But there is a promise in this way of life. In our Scripture lesson, the promise is that those who encounter God in this way, those whose lives are thoroughly and completely oriented to God and his ways as outlined by this statement and many others in Scripture like it, “will never be moved” (Ps. 15:5).[7]  That doesn’t mean we will have some kind of magical protection against the tragedies of life that can devastate us. It doesn’t mean that we get an automatic pass on the hardships that are part and parcel of human existence. What it means is that through it all, we will find that God is present with us, sustaining us every step of the way. What it means is that, when everything that we thought was stable in our lives gives way, we will find ourselves held safely by the everlasting arms of God. Even when all that we may have built of our lives comes crashing down around us, even if the very ground gives way underneath us, we will be standing on the solid ground of God’s loving presence.

[1] ©2015 Alan Brehm. A sermon delivered by Rev. Dr. Alan Brehm on 8/30/2015 at Hickman Presbyterian Church, Hickman, NE.
[2] Cf. John Caputo, On Religion, 124-25, where he insists that faith always takes place against the backdrop of the evil and suffering and tragedy in life. He says (p. 125), “Faith is faith that there is something that lifts us above the blind force of things, a mind in all this mindlessness. That there is … someone, …, who stands by us when we are up against the worst, who stands by others, by the least among us.”  In fact, he also insists that violent fundamentalism results from the repression of fear of the evil and suffering and tragedy in life (cf. also ibid., 107).
[3] Cf. Peter C. Craigie, Psalms 1-50, 152, where he points out that in the Psalms, “the righteous very often were ‘shaken’ (cf. Ps 13:5) in a literal sense.” Cf. also James L. Mays, Psalms, 85: “To be shaken or moved is a way of speaking about the unsettling undermining effect of the chaotic dimension of reality. God has overcome the cosmic chaos and founded the earth so that it cannot be shaken … . God’s presence keeps his holy dwelling Zion from being shaken by the chaotic powers of history… . And the righteous, whose life is based in the way of God, are secured against any ultimate undoing by the troubles that buffet life … .”
[4] In response to the phrase “speak the truth from their heart,” H. –J. Kraus, Psalms 1-59, 229, asks, “Are the innermost movements of thought and directions of the will ‘faithful’ and ‘reliable’? Are they emet (truth/faithful/reliable)? The penetration of the word to the innermost recesses of human existence is attested in Deut 6:4. Therefore, without reservations, the whole person is involved.”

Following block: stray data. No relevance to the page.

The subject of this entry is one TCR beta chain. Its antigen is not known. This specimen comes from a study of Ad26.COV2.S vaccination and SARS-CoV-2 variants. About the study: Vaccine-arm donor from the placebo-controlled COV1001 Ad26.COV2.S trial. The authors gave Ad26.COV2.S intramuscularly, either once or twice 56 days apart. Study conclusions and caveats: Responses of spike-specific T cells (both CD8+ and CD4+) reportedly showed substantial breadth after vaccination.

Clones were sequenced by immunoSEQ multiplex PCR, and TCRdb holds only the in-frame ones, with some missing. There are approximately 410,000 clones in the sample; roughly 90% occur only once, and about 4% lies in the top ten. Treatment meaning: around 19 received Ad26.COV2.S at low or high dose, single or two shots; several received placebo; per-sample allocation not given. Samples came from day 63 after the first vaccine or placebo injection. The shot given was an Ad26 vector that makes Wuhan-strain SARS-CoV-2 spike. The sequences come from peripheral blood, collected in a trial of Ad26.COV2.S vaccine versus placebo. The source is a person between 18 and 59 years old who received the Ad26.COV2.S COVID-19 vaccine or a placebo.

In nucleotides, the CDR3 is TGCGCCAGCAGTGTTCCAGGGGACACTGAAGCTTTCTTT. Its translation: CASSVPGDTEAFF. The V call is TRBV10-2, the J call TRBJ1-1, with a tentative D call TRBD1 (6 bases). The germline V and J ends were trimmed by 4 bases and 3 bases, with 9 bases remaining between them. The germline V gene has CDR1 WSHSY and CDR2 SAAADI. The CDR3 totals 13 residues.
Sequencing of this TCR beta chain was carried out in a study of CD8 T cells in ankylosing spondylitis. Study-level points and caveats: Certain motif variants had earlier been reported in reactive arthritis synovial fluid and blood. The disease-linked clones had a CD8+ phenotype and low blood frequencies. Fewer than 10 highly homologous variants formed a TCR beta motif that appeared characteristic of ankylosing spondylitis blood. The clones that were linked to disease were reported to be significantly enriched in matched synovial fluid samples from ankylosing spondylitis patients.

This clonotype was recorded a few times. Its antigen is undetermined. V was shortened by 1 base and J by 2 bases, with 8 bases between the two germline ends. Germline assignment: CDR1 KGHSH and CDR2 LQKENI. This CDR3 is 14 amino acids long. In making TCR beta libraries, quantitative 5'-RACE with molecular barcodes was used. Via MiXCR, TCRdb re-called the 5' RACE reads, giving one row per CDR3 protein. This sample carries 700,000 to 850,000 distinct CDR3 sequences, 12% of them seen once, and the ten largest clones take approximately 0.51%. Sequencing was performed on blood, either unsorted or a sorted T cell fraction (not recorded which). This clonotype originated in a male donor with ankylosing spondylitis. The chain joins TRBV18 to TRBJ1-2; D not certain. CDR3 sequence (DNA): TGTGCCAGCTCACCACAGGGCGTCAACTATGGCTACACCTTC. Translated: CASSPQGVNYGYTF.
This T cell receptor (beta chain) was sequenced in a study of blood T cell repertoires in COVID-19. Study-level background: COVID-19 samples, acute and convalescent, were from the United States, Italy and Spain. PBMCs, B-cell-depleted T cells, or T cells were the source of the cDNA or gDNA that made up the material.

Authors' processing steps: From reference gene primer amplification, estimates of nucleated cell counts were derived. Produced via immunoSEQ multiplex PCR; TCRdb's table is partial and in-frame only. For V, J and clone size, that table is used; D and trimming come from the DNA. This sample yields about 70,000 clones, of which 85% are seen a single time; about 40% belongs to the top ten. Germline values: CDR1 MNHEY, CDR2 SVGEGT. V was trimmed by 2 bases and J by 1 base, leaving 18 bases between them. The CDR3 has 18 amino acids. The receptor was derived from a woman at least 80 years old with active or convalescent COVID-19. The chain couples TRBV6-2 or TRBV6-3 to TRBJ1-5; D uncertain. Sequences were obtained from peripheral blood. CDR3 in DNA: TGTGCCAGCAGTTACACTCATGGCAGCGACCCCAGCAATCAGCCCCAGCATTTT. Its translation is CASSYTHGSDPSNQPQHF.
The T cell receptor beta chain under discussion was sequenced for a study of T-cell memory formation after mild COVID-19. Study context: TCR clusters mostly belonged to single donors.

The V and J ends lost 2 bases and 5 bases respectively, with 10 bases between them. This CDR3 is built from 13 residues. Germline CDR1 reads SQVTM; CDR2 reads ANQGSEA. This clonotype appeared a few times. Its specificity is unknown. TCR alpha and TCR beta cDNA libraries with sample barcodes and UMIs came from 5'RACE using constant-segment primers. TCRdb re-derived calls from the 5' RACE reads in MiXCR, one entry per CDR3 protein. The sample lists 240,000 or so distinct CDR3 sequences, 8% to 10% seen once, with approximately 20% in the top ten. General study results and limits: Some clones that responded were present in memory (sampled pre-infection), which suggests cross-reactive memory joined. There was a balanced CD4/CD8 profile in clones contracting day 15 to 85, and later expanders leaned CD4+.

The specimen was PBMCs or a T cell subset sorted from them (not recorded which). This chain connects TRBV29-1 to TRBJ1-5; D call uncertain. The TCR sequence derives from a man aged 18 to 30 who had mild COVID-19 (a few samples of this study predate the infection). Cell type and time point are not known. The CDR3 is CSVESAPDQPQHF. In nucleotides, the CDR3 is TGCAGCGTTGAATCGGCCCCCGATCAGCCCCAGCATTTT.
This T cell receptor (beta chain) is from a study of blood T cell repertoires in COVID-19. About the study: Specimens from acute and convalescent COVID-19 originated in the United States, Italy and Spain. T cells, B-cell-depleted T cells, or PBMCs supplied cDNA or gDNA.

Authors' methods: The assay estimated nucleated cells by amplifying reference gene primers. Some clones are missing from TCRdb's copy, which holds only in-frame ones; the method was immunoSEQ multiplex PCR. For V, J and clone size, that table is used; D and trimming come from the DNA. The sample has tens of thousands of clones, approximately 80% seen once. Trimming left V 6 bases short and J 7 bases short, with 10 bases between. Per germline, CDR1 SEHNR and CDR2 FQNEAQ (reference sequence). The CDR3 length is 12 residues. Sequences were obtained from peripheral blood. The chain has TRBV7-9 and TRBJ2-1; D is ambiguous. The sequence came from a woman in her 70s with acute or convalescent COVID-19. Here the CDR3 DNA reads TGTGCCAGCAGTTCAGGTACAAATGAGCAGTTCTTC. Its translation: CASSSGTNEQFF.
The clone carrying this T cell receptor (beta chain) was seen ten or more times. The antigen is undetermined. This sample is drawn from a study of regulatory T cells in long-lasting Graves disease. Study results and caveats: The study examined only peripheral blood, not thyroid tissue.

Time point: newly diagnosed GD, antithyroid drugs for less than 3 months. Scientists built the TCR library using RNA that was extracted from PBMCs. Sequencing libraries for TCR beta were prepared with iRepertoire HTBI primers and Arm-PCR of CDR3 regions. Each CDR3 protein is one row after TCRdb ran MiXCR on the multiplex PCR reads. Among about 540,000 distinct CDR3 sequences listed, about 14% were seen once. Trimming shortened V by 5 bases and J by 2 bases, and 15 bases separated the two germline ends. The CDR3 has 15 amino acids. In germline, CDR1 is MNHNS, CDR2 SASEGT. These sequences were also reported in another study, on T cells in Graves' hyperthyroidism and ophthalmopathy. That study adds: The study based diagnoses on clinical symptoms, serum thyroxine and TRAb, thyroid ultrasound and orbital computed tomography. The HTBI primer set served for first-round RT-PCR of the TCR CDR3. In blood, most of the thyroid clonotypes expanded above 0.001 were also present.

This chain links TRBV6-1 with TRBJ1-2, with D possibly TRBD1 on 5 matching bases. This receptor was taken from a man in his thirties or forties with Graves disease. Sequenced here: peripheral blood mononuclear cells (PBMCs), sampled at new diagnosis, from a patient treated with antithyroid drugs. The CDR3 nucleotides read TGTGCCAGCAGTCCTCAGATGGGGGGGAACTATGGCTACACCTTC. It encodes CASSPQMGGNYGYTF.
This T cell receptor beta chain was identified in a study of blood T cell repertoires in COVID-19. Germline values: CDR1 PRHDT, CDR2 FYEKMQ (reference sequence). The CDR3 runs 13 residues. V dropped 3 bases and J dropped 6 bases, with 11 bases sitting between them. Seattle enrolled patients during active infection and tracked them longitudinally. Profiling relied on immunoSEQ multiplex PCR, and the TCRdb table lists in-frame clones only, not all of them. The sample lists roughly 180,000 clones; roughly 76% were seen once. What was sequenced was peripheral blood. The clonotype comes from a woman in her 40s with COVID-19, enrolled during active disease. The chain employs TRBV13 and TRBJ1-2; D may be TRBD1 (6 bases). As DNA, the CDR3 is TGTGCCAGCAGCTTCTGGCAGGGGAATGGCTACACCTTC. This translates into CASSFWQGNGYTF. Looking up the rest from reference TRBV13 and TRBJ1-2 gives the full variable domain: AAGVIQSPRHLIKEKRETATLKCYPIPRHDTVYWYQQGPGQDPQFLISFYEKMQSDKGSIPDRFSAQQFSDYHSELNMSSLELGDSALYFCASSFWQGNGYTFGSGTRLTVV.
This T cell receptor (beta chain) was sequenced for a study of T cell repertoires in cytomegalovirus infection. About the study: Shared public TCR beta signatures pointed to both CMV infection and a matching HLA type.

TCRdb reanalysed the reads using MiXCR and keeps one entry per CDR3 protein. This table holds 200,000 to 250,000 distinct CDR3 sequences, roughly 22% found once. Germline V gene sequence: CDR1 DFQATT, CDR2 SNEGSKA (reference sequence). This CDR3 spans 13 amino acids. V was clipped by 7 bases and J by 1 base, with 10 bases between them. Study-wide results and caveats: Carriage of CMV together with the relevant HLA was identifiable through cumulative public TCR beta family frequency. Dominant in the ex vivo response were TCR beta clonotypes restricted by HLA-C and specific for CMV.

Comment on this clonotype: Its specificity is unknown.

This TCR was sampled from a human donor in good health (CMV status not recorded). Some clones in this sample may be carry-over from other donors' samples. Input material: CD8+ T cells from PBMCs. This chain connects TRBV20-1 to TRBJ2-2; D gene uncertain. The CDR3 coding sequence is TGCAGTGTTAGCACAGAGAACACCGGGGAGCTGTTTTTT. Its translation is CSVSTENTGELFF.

[5] Cf. J. Clinton McCann, Jr., “The Book of Psalms,” New Interpreters Bible IV:733: “God’s gracious acceptance of persons into the divine presence has an important implication for understanding the answers in vv. 2-5ab. These answers should not be understood as requirements; rather, they portray the character of persons whose lives have been shaped in conformity with God’s character.”  Cf. also Mays, Psalms, 86, where insists that this Psalm is not to be read legalistically as “some kind of judicial procedure to exclude the unqualified; rather it is the rehearsal of a purpose and a possibility. This kind of person, says the psalm, is what the Presence intends. This Presence, says the psalm, is the power that makes this kind of person possible. The Presence calls and commands, judges and redeems. To be in the place of the Presence means to be at the point where the purpose and power of God come to bear on a person’s identity and formation.” Therefore he concludes, “The psalm, then transcends the actual performance of the lives of those who come to the place of the Presence. But it does ask them whether this is what they want to be like and whether they are trying to be like this and whether they come to this place in the hope of being like this.”
[6] Cf. McCann, “The Book of Psalms,” NIB IV: 733: “Those who belong to God mirror God’s character. This is not to say that they are absolutely sinless … but that their lives are completely oriented to and dependent upon God.” Cf. ibid., 734: “The answers to the questions in v. 1, therefore, are not requirements or prescriptions. Rather, like the content of the Sermon on the Mount in Matthew 5–7, vv. 2-5b portray what life is like when it is lived under God’s reign instead of in reliance upon oneself.”
[7] Cf. Craigie, Psalms 1–50, 152: “From a human perspective, the psalmists were constantly shaken by their experience of human oppression and the vicissitudes of life, and so they issued their laments; but the only possibility of transforming lament into confidence or praise lay in the fact that there was an unshaken position transcending the vicissitudes of a shaken and uncertain life. That position was in the presence of God.” Cf. also McCann, “The Book of Psalms,” NIB IV: 732: “There is a revealing progression from Psalm 13 to Psalm 15. The movement is from the threat of being ‘shaken’ (13:6) to the affirmation that ‘God is with the company of the righteous’ (14:5) to the portrayal of the righteous dwelling with God, the result being that they ‘shall never be moved.’”